Downscaling the estimate of [51] for Austria of € 7.5–9 million to the field of Social Sciences by 1/6 gives total institutional expenditures on submission fees ranging from 1.25 million to 1.5 million € /year.

Channel 2: The annual amount of submission fees in Austria among the social sciences is between € 1.25 million and € 1.5 million.

Channel 3: Peer reviews

Although much research has been done in the area of subscription and submission fees, the role of the reviewing process has been little studied to date. [45] analyse various publications costs and identify costs of proof-reading, reviewing and other editing tasks sum to € 1,242.45–€ 1,391.54/article published. Further [56], analysed the peer reviewing process and conclude a total of € 41 million costs of peer reviewing, € 28.79/ review. They also gather data on the hours spent on a review, summing to 5 h / review.

In our sample, 94.94% of scientists indicated to have already produced a review in the course of their career. On average, approximately 16.7 inquiries for writing a review have been received in 2019 by a single scientist and 6.5 reviews for commercial publishers as well as 1.05 reviews for OA publishers have actually been provided in 2019, summing to approximately 7.55 reviews/scientist/year. The estimated time for one review was 7.35 hours on average, which is close to the estimates in the literature.

To calculate the value of reviews provided by Austrian social scientists in one year we multiplied the average hourly wage of min € 41.83 (and max € 62.23 respectively) with the average number of hours spent/review (7.35 h). This results in an approximate value of a single review of € 168 to € 239. Multiplying this with 7.55 reviews written (6.5 for commercial as well as 1.05 for an open access publisher on average in 2019) gives a public expenditure for reviewing of € 2,323 to € 3,456 / year / social scientist in Austria. This again multiplied with the total number of social scientists in Austria (1496) sums up to an annual total value of reviewing by Austrian social scientists of € 3,299,366 to € 4,908,779.

Channel 3: The amount of (indirect) expenditures for reviewing in Austria in the field of Social Sciences in 2019 ranges between € 3.3 million and € 4.9 million.

Channel 4: Scientific output

As mentioned above, only few estimates for unit costs of articles can be found in the literature, most of them focusing on the production costs for publishers to edit and publish an article. This way, most of these studies focus on average profit margins in scientific publishing markets and thus aim to identify costs and revenues of publishers. For example [30], state costs of € 16.46 to 32.92 /page. In [19] several experts are interviewed, for example people employed at Hindawi (one of the largest Open Access Publishers), estimating costs of publishing/article to € 238.50, or employees of Nature Journal stating cost estimates of € 24,6720- to € 32,916. He argues, that these high discrepancies are due to the very different rejection rates of the two journals, as a higher rejection rate implies higher costs/published article. Other studies dealing with costs associated to publishing are [18] reporting € 660.55 /article and [14] estimating € 1,526/article, however the latter two do not take the costs of rejected papers into account. However, as we are interested in the value of scientific output offered to publishing companies and thus the (indirect) public costs of these publications, we estimate the value of an article written in a similar way as estimating the value of reviews above. Thus, we estimate the value of an article by calculating the effort that is put into research resulting in a scientific output.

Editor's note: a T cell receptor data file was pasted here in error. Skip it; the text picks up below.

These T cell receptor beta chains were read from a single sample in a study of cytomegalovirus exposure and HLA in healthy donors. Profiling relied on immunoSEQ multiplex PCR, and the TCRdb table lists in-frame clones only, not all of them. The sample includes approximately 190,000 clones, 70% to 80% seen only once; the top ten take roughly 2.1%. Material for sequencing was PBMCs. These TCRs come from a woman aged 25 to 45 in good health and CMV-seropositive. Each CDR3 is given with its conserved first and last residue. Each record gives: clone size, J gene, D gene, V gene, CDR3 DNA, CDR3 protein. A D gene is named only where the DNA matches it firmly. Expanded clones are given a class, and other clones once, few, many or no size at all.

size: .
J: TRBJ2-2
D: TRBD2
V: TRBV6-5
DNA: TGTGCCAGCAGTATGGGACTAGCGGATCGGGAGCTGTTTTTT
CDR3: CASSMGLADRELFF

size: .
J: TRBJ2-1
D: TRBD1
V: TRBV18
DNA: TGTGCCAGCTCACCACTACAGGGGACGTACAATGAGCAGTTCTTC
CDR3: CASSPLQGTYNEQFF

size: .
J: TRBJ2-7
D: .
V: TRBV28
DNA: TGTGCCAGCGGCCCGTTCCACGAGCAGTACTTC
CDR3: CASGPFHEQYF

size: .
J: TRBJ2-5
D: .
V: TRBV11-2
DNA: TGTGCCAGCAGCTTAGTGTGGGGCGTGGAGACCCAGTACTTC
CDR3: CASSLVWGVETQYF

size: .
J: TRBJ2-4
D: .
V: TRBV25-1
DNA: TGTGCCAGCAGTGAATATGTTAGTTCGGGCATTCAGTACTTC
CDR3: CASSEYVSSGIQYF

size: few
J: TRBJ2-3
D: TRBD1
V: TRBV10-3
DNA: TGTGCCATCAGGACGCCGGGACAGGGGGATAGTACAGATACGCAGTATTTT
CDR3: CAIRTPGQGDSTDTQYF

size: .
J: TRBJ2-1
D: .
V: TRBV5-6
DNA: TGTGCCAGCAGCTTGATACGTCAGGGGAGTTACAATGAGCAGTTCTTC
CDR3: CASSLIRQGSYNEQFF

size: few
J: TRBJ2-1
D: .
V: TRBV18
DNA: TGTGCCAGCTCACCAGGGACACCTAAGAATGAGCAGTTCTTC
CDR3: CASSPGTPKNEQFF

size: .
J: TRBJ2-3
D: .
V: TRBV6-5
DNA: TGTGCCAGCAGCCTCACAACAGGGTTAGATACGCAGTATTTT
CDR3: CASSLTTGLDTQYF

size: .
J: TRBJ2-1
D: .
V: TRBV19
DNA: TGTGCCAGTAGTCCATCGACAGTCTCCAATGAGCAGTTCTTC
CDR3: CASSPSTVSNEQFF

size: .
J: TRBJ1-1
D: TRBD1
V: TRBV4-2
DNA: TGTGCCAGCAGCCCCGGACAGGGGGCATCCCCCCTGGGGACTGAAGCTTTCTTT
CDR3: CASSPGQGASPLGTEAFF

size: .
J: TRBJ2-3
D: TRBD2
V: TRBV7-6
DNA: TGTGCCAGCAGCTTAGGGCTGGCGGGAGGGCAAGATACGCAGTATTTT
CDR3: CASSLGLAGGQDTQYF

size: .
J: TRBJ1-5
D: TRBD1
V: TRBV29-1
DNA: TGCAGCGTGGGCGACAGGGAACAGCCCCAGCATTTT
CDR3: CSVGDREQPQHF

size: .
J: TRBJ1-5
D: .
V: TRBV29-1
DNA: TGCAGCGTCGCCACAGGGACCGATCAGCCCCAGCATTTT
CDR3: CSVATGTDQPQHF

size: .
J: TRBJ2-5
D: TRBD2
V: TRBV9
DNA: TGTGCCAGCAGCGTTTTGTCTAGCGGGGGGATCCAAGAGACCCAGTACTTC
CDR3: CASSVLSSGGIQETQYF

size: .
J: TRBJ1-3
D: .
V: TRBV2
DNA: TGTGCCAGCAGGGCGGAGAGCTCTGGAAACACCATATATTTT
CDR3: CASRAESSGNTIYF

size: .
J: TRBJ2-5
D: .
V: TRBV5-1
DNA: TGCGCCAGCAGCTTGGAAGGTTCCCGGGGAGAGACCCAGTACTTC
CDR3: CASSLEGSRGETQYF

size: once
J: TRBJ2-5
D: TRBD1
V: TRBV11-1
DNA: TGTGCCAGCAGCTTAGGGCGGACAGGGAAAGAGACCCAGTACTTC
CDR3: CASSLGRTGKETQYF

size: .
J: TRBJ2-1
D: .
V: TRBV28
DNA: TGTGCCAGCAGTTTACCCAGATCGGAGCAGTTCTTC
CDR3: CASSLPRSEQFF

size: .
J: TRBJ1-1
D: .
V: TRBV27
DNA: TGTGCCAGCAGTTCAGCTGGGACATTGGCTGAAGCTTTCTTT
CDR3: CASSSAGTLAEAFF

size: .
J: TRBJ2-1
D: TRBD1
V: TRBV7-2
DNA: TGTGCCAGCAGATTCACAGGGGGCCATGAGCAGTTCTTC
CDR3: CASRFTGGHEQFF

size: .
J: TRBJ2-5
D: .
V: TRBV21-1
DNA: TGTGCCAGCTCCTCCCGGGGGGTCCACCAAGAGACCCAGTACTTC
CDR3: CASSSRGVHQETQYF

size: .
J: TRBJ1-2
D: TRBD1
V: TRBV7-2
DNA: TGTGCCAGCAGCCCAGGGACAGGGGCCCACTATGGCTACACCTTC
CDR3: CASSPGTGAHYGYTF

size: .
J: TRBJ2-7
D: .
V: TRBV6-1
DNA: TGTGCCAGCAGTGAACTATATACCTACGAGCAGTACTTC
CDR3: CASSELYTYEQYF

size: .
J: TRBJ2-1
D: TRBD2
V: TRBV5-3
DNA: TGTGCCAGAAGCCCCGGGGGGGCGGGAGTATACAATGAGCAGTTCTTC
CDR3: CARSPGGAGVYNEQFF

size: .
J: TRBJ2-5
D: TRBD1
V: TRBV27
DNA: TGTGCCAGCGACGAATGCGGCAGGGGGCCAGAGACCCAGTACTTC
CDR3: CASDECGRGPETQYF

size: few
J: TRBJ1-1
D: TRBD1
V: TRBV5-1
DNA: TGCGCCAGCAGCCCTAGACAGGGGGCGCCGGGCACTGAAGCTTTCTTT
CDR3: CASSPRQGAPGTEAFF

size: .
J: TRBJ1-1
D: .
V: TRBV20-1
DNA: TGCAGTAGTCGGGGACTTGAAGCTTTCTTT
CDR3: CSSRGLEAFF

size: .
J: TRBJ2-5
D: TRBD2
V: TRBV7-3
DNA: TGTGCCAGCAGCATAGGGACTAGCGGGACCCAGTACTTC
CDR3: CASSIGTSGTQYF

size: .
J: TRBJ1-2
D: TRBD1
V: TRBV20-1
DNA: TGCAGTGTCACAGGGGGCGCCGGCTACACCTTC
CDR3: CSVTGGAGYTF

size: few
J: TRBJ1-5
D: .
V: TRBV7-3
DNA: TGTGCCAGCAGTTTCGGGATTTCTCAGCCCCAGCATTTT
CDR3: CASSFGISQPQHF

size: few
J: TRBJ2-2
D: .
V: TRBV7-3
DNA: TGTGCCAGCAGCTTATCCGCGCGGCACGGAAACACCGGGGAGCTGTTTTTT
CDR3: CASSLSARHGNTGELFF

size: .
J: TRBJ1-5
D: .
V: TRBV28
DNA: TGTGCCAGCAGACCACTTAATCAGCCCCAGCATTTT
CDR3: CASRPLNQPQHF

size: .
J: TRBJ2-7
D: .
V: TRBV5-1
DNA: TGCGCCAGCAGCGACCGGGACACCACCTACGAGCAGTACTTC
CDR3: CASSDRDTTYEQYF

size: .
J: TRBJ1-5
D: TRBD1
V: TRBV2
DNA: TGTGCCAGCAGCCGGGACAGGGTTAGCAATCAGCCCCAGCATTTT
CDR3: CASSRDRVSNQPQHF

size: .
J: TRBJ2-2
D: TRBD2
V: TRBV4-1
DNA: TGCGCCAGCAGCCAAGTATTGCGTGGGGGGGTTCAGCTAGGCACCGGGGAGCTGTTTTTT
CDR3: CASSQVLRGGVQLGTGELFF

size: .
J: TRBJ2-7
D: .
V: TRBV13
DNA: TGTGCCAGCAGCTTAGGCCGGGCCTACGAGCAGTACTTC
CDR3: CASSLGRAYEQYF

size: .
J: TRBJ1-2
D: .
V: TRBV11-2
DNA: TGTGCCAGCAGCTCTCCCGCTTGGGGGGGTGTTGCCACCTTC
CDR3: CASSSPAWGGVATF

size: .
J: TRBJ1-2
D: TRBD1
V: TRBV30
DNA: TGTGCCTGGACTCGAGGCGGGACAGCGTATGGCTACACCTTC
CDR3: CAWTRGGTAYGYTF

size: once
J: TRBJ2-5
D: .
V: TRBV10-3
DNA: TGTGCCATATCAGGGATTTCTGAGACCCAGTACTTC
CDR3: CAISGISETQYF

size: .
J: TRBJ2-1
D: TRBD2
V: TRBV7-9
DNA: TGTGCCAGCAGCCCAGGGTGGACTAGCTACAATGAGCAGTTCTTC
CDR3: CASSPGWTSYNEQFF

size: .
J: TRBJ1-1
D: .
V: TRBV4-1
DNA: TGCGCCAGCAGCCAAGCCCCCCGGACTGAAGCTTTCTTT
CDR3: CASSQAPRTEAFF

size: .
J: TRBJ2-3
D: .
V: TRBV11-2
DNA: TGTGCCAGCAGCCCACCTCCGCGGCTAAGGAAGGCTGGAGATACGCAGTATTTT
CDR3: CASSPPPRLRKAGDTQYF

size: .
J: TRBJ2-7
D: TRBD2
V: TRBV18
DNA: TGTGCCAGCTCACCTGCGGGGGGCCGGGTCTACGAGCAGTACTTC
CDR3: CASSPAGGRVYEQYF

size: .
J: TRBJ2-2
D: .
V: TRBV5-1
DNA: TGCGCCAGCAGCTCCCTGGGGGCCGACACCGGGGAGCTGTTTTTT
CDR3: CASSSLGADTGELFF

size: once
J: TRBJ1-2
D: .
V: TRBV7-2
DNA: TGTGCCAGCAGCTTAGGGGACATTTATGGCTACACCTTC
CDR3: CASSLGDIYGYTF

On average, our respondents indicated a share of research activity that aims at producing a scientific output (journal paper, chapter, book or other manuscripts) on a normal working day by 46%. Combined with the average weekly employment of 38.09 hours, the total number of hours spent on research activity by an average social scientist in Austria is approximately 911 hours/year, producing 3.37 contributions on average in 2019. One weakness of this approach is that non-published, or even unfinished papers are not considered, nor corrected for and that therefore the numbers presented might be overestimated for the numbers of hours spent on producing published articles. Nevertheless, we argue that research on unpublished work might indirectly benefit the published work.

The approximate value of a scientific contribution produced by Austrian social scientists is calculated with a minimum and maximum wage (see Appendix for the exact calculation). The resulting range of the value of a scientific contribution by an Austrian social scientist spans from € 38,114 to € 56,706. The resulting range of the value of scientific activity in a year for all social scientists in Austria spans from € 57,018,318 to € 84,831,539.